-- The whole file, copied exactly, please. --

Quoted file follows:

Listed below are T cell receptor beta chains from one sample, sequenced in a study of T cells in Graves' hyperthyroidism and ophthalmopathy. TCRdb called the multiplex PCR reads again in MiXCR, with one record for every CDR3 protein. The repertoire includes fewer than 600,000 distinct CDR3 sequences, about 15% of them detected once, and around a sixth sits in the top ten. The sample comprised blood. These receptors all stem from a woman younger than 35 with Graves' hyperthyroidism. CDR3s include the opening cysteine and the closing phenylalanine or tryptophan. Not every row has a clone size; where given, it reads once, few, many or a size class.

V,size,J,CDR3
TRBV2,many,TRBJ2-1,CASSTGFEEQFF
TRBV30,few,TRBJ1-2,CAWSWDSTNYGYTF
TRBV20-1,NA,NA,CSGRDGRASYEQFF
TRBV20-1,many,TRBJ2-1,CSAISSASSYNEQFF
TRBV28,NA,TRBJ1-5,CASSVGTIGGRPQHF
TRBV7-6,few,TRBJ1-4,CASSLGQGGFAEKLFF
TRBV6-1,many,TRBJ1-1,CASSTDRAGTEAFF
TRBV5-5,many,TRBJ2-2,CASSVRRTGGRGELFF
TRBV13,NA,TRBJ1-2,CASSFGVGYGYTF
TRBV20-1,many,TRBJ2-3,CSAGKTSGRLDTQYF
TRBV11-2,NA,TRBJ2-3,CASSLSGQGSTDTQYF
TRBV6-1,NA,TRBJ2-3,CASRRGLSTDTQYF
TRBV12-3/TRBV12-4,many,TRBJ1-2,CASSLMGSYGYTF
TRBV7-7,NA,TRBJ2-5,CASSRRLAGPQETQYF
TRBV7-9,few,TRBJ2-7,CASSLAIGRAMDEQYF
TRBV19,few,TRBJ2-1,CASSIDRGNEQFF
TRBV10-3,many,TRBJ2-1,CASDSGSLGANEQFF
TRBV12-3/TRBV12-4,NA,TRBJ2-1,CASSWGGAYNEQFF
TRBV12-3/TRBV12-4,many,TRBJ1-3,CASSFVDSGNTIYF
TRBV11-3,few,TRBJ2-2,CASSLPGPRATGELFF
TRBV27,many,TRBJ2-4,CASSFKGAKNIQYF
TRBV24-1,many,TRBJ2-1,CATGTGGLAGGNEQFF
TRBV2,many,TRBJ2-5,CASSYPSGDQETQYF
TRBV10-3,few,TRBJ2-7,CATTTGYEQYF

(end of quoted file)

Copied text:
Listed below are T cell receptor beta chains from one sample, sequenced in a study of T cells in Graves' hyperthyroidism and ophthalmopathy. TCRdb called the multiplex PCR reads again in MiXCR, with one record for every CDR3 protein. The repertoire includes fewer than 600,000 distinct CDR3 sequences, about 15% of them detected once, and around a sixth sits in the top ten. The sample comprised blood. These receptors all stem from a woman younger than 35 with Graves' hyperthyroidism. CDR3s include the opening cysteine and the closing phenylalanine or tryptophan. Not every row has a clone size; where given, it reads once, few, many or a size class.

V,size,J,CDR3
TRBV2,many,TRBJ2-1,CASSTGFEEQFF
TRBV30,few,TRBJ1-2,CAWSWDSTNYGYTF
TRBV20-1,NA,NA,CSGRDGRASYEQFF
TRBV20-1,many,TRBJ2-1,CSAISSASSYNEQFF
TRBV28,NA,TRBJ1-5,CASSVGTIGGRPQHF
TRBV7-6,few,TRBJ1-4,CASSLGQGGFAEKLFF
TRBV6-1,many,TRBJ1-1,CASSTDRAGTEAFF
TRBV5-5,many,TRBJ2-2,CASSVRRTGGRGELFF
TRBV13,NA,TRBJ1-2,CASSFGVGYGYTF
TRBV20-1,many,TRBJ2-3,CSAGKTSGRLDTQYF
TRBV11-2,NA,TRBJ2-3,CASSLSGQGSTDTQYF
TRBV6-1,NA,TRBJ2-3,CASRRGLSTDTQYF
TRBV12-3/TRBV12-4,many,TRBJ1-2,CASSLMGSYGYTF
TRBV7-7,NA,TRBJ2-5,CASSRRLAGPQETQYF
TRBV7-9,few,TRBJ2-7,CASSLAIGRAMDEQYF
TRBV19,few,TRBJ2-1,CASSIDRGNEQFF
TRBV10-3,many,TRBJ2-1,CASDSGSLGANEQFF
TRBV12-3/TRBV12-4,NA,TRBJ2-1,CASSWGGAYNEQFF
TRBV12-3/TRBV12-4,many,TRBJ1-3,CASSFVDSGNTIYF
TRBV11-3,few,TRBJ2-2,CASSLPGPRATGELFF
TRBV27,many,TRBJ2-4,CASSFKGAKNIQYF
TRBV24-1,many,TRBJ2-1,CATGTGGLAGGNEQFF
TRBV2,many,TRBJ2-5,CASSYPSGDQETQYF
TRBV10-3,few,TRBJ2-7,CATTTGYEQYF